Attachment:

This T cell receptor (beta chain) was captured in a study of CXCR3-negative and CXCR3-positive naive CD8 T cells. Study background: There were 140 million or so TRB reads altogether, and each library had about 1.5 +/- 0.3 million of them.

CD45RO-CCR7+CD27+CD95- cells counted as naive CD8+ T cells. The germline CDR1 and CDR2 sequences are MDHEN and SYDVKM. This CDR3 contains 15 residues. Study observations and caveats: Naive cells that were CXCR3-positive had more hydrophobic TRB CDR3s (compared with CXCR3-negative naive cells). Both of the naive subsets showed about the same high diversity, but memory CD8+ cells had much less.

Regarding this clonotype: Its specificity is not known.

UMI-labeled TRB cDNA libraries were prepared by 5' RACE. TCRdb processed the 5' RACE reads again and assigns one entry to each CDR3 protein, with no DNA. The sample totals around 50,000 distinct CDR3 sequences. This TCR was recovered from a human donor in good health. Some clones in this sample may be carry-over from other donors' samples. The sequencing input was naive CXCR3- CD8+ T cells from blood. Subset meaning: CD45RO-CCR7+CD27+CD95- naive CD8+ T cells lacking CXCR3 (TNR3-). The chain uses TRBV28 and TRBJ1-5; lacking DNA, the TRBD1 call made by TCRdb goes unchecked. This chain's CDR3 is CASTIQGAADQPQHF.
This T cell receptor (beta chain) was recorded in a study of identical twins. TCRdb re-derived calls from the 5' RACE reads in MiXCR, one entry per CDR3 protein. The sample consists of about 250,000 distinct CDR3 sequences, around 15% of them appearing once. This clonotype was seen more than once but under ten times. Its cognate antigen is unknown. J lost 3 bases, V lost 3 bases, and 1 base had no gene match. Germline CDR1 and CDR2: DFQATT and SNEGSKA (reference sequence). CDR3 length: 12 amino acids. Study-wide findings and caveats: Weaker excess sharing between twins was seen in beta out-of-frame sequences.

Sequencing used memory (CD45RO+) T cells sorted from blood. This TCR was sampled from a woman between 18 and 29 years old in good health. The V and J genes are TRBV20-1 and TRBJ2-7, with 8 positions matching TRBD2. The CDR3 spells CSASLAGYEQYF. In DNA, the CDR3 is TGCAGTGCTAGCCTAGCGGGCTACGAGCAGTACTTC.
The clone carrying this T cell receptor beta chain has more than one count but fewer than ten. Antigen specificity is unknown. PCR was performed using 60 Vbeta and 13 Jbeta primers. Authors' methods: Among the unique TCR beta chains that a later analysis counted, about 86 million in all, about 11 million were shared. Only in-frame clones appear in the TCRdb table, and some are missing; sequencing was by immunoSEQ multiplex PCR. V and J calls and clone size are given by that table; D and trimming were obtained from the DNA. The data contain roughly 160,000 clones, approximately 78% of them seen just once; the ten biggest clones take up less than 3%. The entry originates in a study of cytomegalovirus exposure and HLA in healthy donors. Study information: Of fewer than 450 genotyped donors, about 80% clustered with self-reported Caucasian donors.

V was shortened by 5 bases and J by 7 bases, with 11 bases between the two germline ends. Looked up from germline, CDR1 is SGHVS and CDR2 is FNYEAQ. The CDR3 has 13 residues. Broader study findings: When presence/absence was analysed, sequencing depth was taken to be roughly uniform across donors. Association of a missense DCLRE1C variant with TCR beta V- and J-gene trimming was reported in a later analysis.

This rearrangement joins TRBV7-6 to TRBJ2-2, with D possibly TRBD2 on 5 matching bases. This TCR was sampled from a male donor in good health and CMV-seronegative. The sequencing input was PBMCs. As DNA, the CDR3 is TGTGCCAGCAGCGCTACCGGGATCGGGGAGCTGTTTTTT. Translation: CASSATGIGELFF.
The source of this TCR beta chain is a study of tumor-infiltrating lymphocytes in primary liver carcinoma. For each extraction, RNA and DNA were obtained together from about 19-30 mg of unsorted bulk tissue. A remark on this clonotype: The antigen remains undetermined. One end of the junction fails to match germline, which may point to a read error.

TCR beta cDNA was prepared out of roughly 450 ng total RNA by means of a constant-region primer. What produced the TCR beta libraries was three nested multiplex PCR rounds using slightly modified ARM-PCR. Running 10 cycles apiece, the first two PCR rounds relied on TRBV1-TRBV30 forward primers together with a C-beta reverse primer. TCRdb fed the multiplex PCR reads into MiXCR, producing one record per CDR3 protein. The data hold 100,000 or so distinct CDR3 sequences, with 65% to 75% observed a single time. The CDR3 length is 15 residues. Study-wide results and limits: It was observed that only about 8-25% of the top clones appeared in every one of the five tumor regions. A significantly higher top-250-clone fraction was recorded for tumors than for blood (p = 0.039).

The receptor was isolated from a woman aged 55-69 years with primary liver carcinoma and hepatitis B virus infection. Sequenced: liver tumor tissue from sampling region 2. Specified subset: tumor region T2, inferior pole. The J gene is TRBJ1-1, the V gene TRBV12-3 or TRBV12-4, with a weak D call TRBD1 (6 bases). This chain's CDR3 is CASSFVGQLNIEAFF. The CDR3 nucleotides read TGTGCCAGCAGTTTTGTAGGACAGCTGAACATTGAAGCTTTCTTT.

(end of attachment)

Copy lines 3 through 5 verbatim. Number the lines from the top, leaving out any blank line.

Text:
Regarding this clonotype: Its specificity is not known.

UMI-labeled TRB cDNA libraries were prepared by 5' RACE. TCRdb processed the 5' RACE reads again and assigns one entry to each CDR3 protein, with no DNA. The sample totals around 50,000 distinct CDR3 sequences. This TCR was recovered from a human donor in good health. Some clones in this sample may be carry-over from other donors' samples. The sequencing input was naive CXCR3- CD8+ T cells from blood. Subset meaning: CD45RO-CCR7+CD27+CD95- naive CD8+ T cells lacking CXCR3 (TNR3-). The chain uses TRBV28 and TRBJ1-5; lacking DNA, the TRBD1 call made by TCRdb goes unchecked. This chain's CDR3 is CASTIQGAADQPQHF.
This T cell receptor (beta chain) was recorded in a study of identical twins. TCRdb re-derived calls from the 5' RACE reads in MiXCR, one entry per CDR3 protein. The sample consists of about 250,000 distinct CDR3 sequences, around 15% of them appearing once. This clonotype was seen more than once but under ten times. Its cognate antigen is unknown. J lost 3 bases, V lost 3 bases, and 1 base had no gene match. Germline CDR1 and CDR2: DFQATT and SNEGSKA (reference sequence). CDR3 length: 12 amino acids. Study-wide findings and caveats: Weaker excess sharing between twins was seen in beta out-of-frame sequences.